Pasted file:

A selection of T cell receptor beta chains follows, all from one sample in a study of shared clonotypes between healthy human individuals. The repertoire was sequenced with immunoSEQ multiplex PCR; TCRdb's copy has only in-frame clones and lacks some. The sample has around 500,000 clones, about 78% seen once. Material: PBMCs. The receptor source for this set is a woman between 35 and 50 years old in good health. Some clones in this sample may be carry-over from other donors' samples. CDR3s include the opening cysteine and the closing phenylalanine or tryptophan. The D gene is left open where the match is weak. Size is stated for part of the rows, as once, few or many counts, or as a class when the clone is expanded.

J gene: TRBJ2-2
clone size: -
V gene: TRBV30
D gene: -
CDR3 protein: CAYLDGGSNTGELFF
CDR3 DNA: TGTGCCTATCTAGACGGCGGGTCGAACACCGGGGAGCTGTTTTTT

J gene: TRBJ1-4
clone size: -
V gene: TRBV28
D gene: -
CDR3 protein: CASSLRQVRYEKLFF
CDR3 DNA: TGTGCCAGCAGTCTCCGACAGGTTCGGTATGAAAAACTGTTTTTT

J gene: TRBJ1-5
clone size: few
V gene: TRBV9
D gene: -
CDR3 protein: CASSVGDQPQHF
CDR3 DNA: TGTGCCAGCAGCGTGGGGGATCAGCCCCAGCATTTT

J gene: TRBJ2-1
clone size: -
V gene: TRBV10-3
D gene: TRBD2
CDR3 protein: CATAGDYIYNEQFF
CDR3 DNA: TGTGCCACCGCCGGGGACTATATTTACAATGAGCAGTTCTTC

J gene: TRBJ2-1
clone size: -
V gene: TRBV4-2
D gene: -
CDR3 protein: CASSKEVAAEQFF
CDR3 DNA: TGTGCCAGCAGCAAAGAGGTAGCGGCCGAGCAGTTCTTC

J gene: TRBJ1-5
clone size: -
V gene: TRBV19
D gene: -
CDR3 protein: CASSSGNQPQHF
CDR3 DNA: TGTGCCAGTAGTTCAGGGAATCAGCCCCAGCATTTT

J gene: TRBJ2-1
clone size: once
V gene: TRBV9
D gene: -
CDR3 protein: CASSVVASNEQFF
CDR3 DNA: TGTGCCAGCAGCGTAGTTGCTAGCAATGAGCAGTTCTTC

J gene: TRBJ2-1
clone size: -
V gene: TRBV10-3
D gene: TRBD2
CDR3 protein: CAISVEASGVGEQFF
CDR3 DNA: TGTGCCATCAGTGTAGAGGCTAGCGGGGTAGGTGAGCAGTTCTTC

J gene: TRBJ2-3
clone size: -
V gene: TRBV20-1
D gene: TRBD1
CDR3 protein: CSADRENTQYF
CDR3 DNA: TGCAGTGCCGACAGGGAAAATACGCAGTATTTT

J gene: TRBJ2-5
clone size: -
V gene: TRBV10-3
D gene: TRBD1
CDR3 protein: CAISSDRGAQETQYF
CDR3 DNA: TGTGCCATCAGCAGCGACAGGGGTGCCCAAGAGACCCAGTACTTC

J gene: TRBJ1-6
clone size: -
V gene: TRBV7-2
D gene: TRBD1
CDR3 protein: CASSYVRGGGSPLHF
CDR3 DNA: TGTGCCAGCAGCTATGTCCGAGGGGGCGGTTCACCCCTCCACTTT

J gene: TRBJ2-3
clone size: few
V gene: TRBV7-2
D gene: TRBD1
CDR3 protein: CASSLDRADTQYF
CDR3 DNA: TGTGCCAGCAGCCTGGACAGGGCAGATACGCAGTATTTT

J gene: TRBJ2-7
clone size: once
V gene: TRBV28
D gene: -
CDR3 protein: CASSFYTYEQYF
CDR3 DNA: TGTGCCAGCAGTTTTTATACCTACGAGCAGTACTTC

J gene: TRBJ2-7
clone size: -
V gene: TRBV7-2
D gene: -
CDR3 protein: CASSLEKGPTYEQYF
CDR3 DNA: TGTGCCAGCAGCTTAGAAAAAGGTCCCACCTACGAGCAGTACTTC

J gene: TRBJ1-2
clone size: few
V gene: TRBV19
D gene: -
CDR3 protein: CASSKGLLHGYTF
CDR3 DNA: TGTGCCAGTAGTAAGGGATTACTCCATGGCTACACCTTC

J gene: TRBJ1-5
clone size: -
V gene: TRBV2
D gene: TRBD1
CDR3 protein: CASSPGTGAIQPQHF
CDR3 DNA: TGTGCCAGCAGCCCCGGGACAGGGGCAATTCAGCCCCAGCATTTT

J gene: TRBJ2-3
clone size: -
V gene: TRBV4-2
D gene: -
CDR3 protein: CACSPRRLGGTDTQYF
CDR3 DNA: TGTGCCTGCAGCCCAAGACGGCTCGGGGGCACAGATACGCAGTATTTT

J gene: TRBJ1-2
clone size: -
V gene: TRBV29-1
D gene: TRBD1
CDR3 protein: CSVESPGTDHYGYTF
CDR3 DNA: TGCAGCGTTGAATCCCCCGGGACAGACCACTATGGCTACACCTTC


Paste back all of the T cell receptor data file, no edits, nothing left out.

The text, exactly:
A selection of T cell receptor beta chains follows, all from one sample in a study of shared clonotypes between healthy human individuals. The repertoire was sequenced with immunoSEQ multiplex PCR; TCRdb's copy has only in-frame clones and lacks some. The sample has around 500,000 clones, about 78% seen once. Material: PBMCs. The receptor source for this set is a woman between 35 and 50 years old in good health. Some clones in this sample may be carry-over from other donors' samples. CDR3s include the opening cysteine and the closing phenylalanine or tryptophan. The D gene is left open where the match is weak. Size is stated for part of the rows, as once, few or many counts, or as a class when the clone is expanded.

J gene: TRBJ2-2
clone size: -
V gene: TRBV30
D gene: -
CDR3 protein: CAYLDGGSNTGELFF
CDR3 DNA: TGTGCCTATCTAGACGGCGGGTCGAACACCGGGGAGCTGTTTTTT

J gene: TRBJ1-4
clone size: -
V gene: TRBV28
D gene: -
CDR3 protein: CASSLRQVRYEKLFF
CDR3 DNA: TGTGCCAGCAGTCTCCGACAGGTTCGGTATGAAAAACTGTTTTTT

J gene: TRBJ1-5
clone size: few
V gene: TRBV9
D gene: -
CDR3 protein: CASSVGDQPQHF
CDR3 DNA: TGTGCCAGCAGCGTGGGGGATCAGCCCCAGCATTTT

J gene: TRBJ2-1
clone size: -
V gene: TRBV10-3
D gene: TRBD2
CDR3 protein: CATAGDYIYNEQFF
CDR3 DNA: TGTGCCACCGCCGGGGACTATATTTACAATGAGCAGTTCTTC

J gene: TRBJ2-1
clone size: -
V gene: TRBV4-2
D gene: -
CDR3 protein: CASSKEVAAEQFF
CDR3 DNA: TGTGCCAGCAGCAAAGAGGTAGCGGCCGAGCAGTTCTTC

J gene: TRBJ1-5
clone size: -
V gene: TRBV19
D gene: -
CDR3 protein: CASSSGNQPQHF
CDR3 DNA: TGTGCCAGTAGTTCAGGGAATCAGCCCCAGCATTTT

J gene: TRBJ2-1
clone size: once
V gene: TRBV9
D gene: -
CDR3 protein: CASSVVASNEQFF
CDR3 DNA: TGTGCCAGCAGCGTAGTTGCTAGCAATGAGCAGTTCTTC

J gene: TRBJ2-1
clone size: -
V gene: TRBV10-3
D gene: TRBD2
CDR3 protein: CAISVEASGVGEQFF
CDR3 DNA: TGTGCCATCAGTGTAGAGGCTAGCGGGGTAGGTGAGCAGTTCTTC

J gene: TRBJ2-3
clone size: -
V gene: TRBV20-1
D gene: TRBD1
CDR3 protein: CSADRENTQYF
CDR3 DNA: TGCAGTGCCGACAGGGAAAATACGCAGTATTTT

J gene: TRBJ2-5
clone size: -
V gene: TRBV10-3
D gene: TRBD1
CDR3 protein: CAISSDRGAQETQYF
CDR3 DNA: TGTGCCATCAGCAGCGACAGGGGTGCCCAAGAGACCCAGTACTTC

J gene: TRBJ1-6
clone size: -
V gene: TRBV7-2
D gene: TRBD1
CDR3 protein: CASSYVRGGGSPLHF
CDR3 DNA: TGTGCCAGCAGCTATGTCCGAGGGGGCGGTTCACCCCTCCACTTT

J gene: TRBJ2-3
clone size: few
V gene: TRBV7-2
D gene: TRBD1
CDR3 protein: CASSLDRADTQYF
CDR3 DNA: TGTGCCAGCAGCCTGGACAGGGCAGATACGCAGTATTTT

J gene: TRBJ2-7
clone size: once
V gene: TRBV28
D gene: -
CDR3 protein: CASSFYTYEQYF
CDR3 DNA: TGTGCCAGCAGTTTTTATACCTACGAGCAGTACTTC

J gene: TRBJ2-7
clone size: -
V gene: TRBV7-2
D gene: -
CDR3 protein: CASSLEKGPTYEQYF
CDR3 DNA: TGTGCCAGCAGCTTAGAAAAAGGTCCCACCTACGAGCAGTACTTC

J gene: TRBJ1-2
clone size: few
V gene: TRBV19
D gene: -
CDR3 protein: CASSKGLLHGYTF
CDR3 DNA: TGTGCCAGTAGTAAGGGATTACTCCATGGCTACACCTTC

J gene: TRBJ1-5
clone size: -
V gene: TRBV2
D gene: TRBD1
CDR3 protein: CASSPGTGAIQPQHF
CDR3 DNA: TGTGCCAGCAGCCCCGGGACAGGGGCAATTCAGCCCCAGCATTTT

J gene: TRBJ2-3
clone size: -
V gene: TRBV4-2
D gene: -
CDR3 protein: CACSPRRLGGTDTQYF
CDR3 DNA: TGTGCCTGCAGCCCAAGACGGCTCGGGGGCACAGATACGCAGTATTTT

J gene: TRBJ1-2
clone size: -
V gene: TRBV29-1
D gene: TRBD1
CDR3 protein: CSVESPGTDHYGYTF
CDR3 DNA: TGCAGCGTTGAATCCCCCGGGACAGACCACTATGGCTACACCTTC